#3 The Beginning Part 3
In 2007, my life of living in the hotel in Crystal City Virginia came to an end and life took another change. I changed companies and moved to Fairfax, Virginia to take a job with a different company. Living in Northern Virginia allowed me to attend meetings with the Navy at the Navy Yards area without having to live in hotels. My travel continued, just not across country. Now my travel was up and down the east coast between MA and VA with other trips around the country.
By this point, I had written a grand total of two pages. Actually I had re-written the two pages many times. With travel, work, shifting jobs and moving outside of San Diego for the first time in my life, becoming the next great science fiction writer was fast going no-where.
The two pages sat on my computer. The story just didn’t make sense.
By 2010, my work was my focus. The team I led seemed to be firmly moving forward to produce two new software products for the Navy. From the beginning of the effort, funding for the work had been a challenge for the Navy customer, but we were able to make significant progress. As the end of the government fiscal year approached, the funding became difficult and I found myself taking vacation time to avoid drawing down on the project funds and allow other engineers to continue working.
As I sat around my home, I remembered my story. I hadn’t looked at it in almost a year, but watching a show on the universe, reminded me of it. Sitting down in front of my computer, I pulled up the two pages of writing and decided it was trash.
First I tried to make an outline, after all, writing an engineering document I tend to build an outline. After a couple of days of trying to make this approach work, I trashed it and decided to start again.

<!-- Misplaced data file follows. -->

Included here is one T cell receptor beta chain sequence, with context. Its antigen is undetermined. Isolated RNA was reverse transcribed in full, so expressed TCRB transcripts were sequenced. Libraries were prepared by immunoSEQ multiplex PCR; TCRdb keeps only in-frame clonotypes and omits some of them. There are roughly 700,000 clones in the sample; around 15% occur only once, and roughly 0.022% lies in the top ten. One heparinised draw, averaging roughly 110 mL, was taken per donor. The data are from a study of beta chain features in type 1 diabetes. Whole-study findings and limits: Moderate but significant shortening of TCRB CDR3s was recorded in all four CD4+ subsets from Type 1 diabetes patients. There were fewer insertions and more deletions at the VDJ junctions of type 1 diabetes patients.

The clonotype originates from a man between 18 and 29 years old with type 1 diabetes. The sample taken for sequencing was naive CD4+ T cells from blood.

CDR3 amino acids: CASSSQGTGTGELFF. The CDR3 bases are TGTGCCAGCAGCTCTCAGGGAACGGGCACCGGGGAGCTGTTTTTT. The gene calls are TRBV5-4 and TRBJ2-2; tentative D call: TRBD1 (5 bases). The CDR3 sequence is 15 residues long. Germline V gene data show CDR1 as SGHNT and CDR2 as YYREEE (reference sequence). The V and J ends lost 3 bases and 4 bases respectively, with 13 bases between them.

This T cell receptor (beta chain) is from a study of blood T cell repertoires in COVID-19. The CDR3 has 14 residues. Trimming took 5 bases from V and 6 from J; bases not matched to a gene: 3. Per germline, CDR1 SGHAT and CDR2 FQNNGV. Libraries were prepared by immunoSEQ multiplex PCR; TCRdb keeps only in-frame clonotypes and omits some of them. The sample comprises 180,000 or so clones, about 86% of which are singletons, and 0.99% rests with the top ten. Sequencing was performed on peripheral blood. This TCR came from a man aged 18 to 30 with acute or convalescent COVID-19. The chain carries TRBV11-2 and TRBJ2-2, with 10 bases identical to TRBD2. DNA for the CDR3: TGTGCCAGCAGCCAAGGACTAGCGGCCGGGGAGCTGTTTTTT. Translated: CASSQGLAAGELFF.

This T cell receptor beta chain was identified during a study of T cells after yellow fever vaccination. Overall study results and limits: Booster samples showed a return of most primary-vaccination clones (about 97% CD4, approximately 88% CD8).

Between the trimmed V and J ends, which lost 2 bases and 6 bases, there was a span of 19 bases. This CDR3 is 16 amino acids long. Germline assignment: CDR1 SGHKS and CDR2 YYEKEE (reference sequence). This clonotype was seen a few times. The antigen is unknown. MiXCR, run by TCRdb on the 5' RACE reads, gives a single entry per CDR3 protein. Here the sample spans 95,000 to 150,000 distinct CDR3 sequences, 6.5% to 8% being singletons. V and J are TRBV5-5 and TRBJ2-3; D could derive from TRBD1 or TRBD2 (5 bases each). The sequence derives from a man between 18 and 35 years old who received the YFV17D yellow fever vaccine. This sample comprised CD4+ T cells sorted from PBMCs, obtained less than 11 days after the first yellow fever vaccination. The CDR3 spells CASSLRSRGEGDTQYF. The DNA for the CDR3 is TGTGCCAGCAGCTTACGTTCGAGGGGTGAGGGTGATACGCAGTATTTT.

My next approach was a little better. I approached it as an engineer laying out events and seeing where they led me. The structure was better and by applying logic to events, I began to create a story line. By the time I was done, I had a total of twenty pages. Dry, statements of events as if I had written a basic diary of an engineer watching life go by.
Looking at what I had put together, I sat it aside and tried again. This time, I began to get a feel for how the characters might react to the situations they found themselves in.
I was on a roll (or so I thought). By the time October came around and the project funding came in allowing me to begin to focus on my work, I had reached what I thought was a full story line. I was pretty proud of what I had done.
I have two daughters, one I have mentioned that sent me down this path. She had move into a path towards a career in art, but still with a history of reading and writing. My other daughter had graduated in theater management and was involved in a theater group. So leaning on my daughter’s opinion, I sent them what I had written to get their feedback.
Being a lead engineer, I had written many papers. I had learned to both receive criticism on my work as well as bleeding red all over papers I needed to review.
What I received back from my daughters was a massive shock. Little to no character development, no character background just to name a few…draft 1.
I took the feedback to heart and in evenings and weekends began to bear down and go through re-writes.
Next entry I will talk about getting to my first release.